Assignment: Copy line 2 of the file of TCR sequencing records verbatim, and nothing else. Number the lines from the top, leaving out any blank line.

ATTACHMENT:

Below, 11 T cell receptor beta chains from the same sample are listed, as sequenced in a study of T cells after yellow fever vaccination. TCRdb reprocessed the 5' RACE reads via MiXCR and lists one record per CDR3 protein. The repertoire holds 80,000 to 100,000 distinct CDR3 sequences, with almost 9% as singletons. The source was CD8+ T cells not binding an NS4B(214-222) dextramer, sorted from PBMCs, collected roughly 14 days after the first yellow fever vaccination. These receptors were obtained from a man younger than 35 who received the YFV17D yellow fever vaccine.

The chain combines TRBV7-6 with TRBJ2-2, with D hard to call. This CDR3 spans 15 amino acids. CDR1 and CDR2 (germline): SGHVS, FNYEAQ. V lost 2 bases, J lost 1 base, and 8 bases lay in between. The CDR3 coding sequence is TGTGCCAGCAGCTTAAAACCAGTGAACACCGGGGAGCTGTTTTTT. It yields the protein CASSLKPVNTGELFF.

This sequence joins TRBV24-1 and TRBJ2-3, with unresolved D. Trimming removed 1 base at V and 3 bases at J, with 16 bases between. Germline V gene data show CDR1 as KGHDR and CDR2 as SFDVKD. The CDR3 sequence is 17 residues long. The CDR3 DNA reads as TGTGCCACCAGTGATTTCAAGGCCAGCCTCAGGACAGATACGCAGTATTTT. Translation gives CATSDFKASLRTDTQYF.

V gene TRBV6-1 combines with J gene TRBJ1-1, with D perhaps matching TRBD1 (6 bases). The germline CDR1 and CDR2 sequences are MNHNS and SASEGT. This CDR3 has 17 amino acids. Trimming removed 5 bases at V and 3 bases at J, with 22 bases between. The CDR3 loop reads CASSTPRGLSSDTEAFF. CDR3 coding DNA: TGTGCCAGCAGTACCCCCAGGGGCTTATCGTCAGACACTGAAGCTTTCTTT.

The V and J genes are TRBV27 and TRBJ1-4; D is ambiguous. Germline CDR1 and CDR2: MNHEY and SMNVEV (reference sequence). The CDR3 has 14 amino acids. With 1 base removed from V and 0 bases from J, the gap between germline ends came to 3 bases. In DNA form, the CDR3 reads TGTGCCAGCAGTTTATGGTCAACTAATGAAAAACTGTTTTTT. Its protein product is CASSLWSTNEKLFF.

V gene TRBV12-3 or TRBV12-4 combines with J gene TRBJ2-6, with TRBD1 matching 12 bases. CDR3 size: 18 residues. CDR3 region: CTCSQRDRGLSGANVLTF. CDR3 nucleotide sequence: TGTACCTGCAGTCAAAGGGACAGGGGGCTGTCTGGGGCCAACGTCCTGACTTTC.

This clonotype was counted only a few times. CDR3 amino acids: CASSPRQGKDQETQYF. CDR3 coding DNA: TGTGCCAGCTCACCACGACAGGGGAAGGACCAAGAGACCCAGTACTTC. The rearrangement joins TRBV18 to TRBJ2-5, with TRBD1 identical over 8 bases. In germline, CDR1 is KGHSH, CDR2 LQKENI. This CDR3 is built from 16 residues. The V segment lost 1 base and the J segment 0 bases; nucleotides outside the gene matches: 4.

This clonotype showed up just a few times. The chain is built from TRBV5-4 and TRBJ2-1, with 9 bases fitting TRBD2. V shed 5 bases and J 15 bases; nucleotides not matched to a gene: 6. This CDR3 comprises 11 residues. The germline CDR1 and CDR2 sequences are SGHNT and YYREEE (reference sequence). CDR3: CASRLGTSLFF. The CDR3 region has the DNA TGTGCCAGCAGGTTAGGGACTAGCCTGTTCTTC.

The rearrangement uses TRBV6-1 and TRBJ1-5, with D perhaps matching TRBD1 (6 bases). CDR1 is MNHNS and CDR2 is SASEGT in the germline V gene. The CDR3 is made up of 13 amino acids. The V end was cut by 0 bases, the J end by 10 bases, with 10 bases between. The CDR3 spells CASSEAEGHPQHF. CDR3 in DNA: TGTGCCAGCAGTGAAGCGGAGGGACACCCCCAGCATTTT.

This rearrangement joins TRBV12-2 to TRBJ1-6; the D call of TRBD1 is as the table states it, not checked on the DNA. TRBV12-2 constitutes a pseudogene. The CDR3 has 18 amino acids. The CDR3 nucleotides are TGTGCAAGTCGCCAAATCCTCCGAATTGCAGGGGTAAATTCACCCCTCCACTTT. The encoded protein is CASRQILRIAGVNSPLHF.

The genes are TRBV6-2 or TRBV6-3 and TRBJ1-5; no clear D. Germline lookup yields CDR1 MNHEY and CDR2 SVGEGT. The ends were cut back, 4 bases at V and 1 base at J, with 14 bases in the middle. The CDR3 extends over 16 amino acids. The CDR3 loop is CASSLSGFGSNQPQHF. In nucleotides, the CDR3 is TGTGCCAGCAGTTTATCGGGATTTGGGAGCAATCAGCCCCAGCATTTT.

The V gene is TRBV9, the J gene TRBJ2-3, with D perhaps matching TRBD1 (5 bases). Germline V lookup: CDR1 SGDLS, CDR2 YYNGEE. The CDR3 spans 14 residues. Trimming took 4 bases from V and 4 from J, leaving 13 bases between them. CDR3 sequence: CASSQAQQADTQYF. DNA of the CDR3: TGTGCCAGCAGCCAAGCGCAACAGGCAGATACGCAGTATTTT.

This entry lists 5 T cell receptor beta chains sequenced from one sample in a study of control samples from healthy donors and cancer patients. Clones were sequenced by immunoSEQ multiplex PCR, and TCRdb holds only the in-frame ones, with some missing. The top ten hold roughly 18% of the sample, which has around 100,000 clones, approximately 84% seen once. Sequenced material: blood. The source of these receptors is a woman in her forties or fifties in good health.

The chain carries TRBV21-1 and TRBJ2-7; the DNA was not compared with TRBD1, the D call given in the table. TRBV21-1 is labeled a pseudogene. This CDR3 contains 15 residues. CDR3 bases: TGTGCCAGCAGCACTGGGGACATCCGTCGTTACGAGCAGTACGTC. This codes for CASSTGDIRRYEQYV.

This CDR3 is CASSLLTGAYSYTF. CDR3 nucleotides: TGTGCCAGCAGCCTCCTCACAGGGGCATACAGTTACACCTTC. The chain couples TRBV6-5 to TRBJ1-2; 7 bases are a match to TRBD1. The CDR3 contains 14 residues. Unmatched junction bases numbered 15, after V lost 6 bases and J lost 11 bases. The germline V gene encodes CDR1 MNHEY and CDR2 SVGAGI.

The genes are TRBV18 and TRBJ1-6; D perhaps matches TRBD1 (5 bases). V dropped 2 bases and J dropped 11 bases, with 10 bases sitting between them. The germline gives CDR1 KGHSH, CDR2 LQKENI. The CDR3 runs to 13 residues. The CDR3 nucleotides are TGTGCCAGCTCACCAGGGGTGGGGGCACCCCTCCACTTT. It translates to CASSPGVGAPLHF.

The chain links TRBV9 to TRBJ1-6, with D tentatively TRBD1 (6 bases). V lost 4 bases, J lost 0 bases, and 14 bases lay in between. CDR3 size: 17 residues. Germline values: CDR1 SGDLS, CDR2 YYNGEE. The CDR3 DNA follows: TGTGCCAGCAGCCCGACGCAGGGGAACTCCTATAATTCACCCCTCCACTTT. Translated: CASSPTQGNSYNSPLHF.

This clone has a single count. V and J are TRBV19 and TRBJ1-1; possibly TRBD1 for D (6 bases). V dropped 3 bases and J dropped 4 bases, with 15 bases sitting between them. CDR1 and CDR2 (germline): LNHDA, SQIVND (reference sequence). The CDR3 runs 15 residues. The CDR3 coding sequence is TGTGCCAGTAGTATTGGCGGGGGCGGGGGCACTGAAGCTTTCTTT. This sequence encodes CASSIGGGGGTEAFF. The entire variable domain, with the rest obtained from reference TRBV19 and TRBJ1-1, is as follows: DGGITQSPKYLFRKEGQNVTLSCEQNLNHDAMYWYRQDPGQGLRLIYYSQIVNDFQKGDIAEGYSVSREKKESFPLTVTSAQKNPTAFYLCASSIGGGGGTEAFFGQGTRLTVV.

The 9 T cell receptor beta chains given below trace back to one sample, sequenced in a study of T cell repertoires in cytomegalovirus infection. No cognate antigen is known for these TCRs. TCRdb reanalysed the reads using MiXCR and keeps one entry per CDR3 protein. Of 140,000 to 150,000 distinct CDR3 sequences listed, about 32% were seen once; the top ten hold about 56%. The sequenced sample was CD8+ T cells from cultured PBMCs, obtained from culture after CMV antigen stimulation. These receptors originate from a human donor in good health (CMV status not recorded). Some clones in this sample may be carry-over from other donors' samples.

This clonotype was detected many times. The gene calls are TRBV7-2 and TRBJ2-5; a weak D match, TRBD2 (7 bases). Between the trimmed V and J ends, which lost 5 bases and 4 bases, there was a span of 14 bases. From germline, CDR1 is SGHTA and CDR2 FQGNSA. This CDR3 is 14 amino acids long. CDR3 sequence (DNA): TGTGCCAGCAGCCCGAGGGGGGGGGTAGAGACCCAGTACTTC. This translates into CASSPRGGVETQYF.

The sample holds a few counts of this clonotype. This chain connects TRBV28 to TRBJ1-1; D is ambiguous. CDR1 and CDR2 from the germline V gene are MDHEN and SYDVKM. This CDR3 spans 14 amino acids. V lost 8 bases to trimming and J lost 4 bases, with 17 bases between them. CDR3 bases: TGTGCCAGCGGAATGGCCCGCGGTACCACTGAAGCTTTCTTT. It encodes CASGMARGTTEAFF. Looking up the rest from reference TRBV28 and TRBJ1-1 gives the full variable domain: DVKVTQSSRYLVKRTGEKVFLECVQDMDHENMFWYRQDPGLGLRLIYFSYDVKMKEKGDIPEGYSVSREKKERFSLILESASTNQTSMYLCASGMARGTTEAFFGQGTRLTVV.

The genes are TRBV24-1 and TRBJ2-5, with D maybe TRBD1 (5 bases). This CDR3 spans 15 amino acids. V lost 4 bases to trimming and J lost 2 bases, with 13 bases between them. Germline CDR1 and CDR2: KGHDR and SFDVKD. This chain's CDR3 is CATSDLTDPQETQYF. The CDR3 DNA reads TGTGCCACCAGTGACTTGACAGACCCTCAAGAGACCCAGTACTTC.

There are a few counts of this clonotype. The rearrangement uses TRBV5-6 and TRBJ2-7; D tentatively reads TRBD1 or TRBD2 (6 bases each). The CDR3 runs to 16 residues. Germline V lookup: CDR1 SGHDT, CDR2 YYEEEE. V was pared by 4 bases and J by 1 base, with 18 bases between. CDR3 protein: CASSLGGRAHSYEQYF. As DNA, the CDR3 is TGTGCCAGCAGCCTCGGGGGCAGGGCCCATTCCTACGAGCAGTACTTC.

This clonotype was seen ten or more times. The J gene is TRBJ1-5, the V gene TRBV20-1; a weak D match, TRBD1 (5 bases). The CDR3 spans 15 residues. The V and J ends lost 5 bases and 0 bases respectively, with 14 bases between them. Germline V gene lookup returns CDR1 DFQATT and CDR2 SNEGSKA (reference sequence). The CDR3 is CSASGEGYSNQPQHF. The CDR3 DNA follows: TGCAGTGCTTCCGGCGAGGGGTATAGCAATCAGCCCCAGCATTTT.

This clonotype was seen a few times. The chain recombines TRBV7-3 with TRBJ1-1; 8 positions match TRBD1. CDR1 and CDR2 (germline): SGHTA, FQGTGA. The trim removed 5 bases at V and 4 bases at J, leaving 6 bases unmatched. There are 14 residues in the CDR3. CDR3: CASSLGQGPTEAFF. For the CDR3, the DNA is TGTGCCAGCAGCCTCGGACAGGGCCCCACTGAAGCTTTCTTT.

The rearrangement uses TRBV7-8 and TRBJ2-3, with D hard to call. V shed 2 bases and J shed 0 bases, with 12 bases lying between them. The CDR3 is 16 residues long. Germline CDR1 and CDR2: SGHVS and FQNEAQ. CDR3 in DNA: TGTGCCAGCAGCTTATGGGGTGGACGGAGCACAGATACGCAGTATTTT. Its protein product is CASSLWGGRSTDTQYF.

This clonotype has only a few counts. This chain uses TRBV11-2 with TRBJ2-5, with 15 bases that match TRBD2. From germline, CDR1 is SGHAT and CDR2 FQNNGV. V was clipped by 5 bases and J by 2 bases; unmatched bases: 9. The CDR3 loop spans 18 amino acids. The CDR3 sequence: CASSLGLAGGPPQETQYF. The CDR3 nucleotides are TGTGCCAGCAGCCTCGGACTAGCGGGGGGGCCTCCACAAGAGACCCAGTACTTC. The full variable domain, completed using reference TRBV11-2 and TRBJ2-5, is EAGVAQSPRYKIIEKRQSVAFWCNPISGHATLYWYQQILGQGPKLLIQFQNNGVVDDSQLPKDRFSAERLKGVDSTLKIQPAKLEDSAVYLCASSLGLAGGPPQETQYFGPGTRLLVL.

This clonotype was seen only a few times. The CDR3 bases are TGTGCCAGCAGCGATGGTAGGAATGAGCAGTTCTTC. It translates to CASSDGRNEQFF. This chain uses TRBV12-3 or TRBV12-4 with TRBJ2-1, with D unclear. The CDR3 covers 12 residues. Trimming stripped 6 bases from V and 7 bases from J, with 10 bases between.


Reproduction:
The chain combines TRBV7-6 with TRBJ2-2, with D hard to call. This CDR3 spans 15 amino acids. CDR1 and CDR2 (germline): SGHVS, FNYEAQ. V lost 2 bases, J lost 1 base, and 8 bases lay in between. The CDR3 coding sequence is TGTGCCAGCAGCTTAAAACCAGTGAACACCGGGGAGCTGTTTTTT. It yields the protein CASSLKPVNTGELFF.